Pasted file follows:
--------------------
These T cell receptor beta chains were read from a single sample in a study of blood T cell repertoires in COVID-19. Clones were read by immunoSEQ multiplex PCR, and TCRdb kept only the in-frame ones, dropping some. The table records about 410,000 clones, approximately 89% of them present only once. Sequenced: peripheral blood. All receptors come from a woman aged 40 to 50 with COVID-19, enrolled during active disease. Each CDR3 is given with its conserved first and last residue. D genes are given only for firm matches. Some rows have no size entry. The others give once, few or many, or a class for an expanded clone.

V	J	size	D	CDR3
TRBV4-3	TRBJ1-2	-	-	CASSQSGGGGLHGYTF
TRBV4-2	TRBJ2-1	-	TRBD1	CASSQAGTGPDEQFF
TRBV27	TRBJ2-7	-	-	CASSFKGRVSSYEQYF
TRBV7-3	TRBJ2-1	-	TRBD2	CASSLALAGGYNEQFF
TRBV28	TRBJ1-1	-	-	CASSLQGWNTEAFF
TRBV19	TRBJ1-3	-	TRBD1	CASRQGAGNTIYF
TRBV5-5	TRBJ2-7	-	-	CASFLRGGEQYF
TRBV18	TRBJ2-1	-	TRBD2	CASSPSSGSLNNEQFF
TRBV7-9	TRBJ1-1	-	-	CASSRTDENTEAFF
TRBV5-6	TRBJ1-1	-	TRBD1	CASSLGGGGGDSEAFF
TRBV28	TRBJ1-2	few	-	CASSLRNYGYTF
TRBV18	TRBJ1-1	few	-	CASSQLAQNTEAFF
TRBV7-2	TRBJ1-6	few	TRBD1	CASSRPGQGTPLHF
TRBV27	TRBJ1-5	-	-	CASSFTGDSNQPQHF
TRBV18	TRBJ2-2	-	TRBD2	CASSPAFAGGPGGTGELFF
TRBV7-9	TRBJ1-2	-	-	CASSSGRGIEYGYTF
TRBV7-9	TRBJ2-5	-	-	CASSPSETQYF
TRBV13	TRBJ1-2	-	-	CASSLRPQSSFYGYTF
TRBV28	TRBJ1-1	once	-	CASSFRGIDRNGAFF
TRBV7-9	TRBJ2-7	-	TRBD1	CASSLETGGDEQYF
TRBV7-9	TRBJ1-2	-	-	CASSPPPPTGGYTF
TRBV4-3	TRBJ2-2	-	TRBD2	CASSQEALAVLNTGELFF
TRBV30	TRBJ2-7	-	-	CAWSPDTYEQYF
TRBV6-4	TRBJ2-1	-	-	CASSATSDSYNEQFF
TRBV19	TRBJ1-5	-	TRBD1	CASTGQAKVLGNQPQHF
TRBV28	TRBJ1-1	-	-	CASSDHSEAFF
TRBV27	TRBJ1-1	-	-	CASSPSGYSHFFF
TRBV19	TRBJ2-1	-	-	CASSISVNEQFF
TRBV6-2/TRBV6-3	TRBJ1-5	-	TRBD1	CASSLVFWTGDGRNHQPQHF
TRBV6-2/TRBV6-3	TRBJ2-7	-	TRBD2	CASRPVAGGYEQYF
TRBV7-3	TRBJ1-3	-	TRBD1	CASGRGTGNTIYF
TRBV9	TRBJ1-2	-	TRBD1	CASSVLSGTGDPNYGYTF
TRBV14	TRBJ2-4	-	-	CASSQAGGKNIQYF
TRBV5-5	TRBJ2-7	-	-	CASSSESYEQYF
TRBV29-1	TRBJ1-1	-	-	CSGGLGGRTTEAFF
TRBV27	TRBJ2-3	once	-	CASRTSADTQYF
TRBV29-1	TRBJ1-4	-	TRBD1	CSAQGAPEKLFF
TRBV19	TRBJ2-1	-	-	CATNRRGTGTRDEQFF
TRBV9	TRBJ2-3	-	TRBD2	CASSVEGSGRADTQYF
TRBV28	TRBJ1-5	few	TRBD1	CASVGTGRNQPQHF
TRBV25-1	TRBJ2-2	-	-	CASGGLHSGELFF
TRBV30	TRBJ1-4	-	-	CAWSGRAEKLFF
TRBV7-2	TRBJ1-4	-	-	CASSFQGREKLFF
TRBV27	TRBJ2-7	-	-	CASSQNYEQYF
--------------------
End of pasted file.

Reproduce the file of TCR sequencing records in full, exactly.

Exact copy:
These T cell receptor beta chains were read from a single sample in a study of blood T cell repertoires in COVID-19. Clones were read by immunoSEQ multiplex PCR, and TCRdb kept only the in-frame ones, dropping some. The table records about 410,000 clones, approximately 89% of them present only once. Sequenced: peripheral blood. All receptors come from a woman aged 40 to 50 with COVID-19, enrolled during active disease. Each CDR3 is given with its conserved first and last residue. D genes are given only for firm matches. Some rows have no size entry. The others give once, few or many, or a class for an expanded clone.

V	J	size	D	CDR3
TRBV4-3	TRBJ1-2	-	-	CASSQSGGGGLHGYTF
TRBV4-2	TRBJ2-1	-	TRBD1	CASSQAGTGPDEQFF
TRBV27	TRBJ2-7	-	-	CASSFKGRVSSYEQYF
TRBV7-3	TRBJ2-1	-	TRBD2	CASSLALAGGYNEQFF
TRBV28	TRBJ1-1	-	-	CASSLQGWNTEAFF
TRBV19	TRBJ1-3	-	TRBD1	CASRQGAGNTIYF
TRBV5-5	TRBJ2-7	-	-	CASFLRGGEQYF
TRBV18	TRBJ2-1	-	TRBD2	CASSPSSGSLNNEQFF
TRBV7-9	TRBJ1-1	-	-	CASSRTDENTEAFF
TRBV5-6	TRBJ1-1	-	TRBD1	CASSLGGGGGDSEAFF
TRBV28	TRBJ1-2	few	-	CASSLRNYGYTF
TRBV18	TRBJ1-1	few	-	CASSQLAQNTEAFF
TRBV7-2	TRBJ1-6	few	TRBD1	CASSRPGQGTPLHF
TRBV27	TRBJ1-5	-	-	CASSFTGDSNQPQHF
TRBV18	TRBJ2-2	-	TRBD2	CASSPAFAGGPGGTGELFF
TRBV7-9	TRBJ1-2	-	-	CASSSGRGIEYGYTF
TRBV7-9	TRBJ2-5	-	-	CASSPSETQYF
TRBV13	TRBJ1-2	-	-	CASSLRPQSSFYGYTF
TRBV28	TRBJ1-1	once	-	CASSFRGIDRNGAFF
TRBV7-9	TRBJ2-7	-	TRBD1	CASSLETGGDEQYF
TRBV7-9	TRBJ1-2	-	-	CASSPPPPTGGYTF
TRBV4-3	TRBJ2-2	-	TRBD2	CASSQEALAVLNTGELFF
TRBV30	TRBJ2-7	-	-	CAWSPDTYEQYF
TRBV6-4	TRBJ2-1	-	-	CASSATSDSYNEQFF
TRBV19	TRBJ1-5	-	TRBD1	CASTGQAKVLGNQPQHF
TRBV28	TRBJ1-1	-	-	CASSDHSEAFF
TRBV27	TRBJ1-1	-	-	CASSPSGYSHFFF
TRBV19	TRBJ2-1	-	-	CASSISVNEQFF
TRBV6-2/TRBV6-3	TRBJ1-5	-	TRBD1	CASSLVFWTGDGRNHQPQHF
TRBV6-2/TRBV6-3	TRBJ2-7	-	TRBD2	CASRPVAGGYEQYF
TRBV7-3	TRBJ1-3	-	TRBD1	CASGRGTGNTIYF
TRBV9	TRBJ1-2	-	TRBD1	CASSVLSGTGDPNYGYTF
TRBV14	TRBJ2-4	-	-	CASSQAGGKNIQYF
TRBV5-5	TRBJ2-7	-	-	CASSSESYEQYF
TRBV29-1	TRBJ1-1	-	-	CSGGLGGRTTEAFF
TRBV27	TRBJ2-3	once	-	CASRTSADTQYF
TRBV29-1	TRBJ1-4	-	TRBD1	CSAQGAPEKLFF
TRBV19	TRBJ2-1	-	-	CATNRRGTGTRDEQFF
TRBV9	TRBJ2-3	-	TRBD2	CASSVEGSGRADTQYF
TRBV28	TRBJ1-5	few	TRBD1	CASVGTGRNQPQHF
TRBV25-1	TRBJ2-2	-	-	CASGGLHSGELFF
TRBV30	TRBJ1-4	-	-	CAWSGRAEKLFF
TRBV7-2	TRBJ1-4	-	-	CASSFQGREKLFF
TRBV27	TRBJ2-7	-	-	CASSQNYEQYF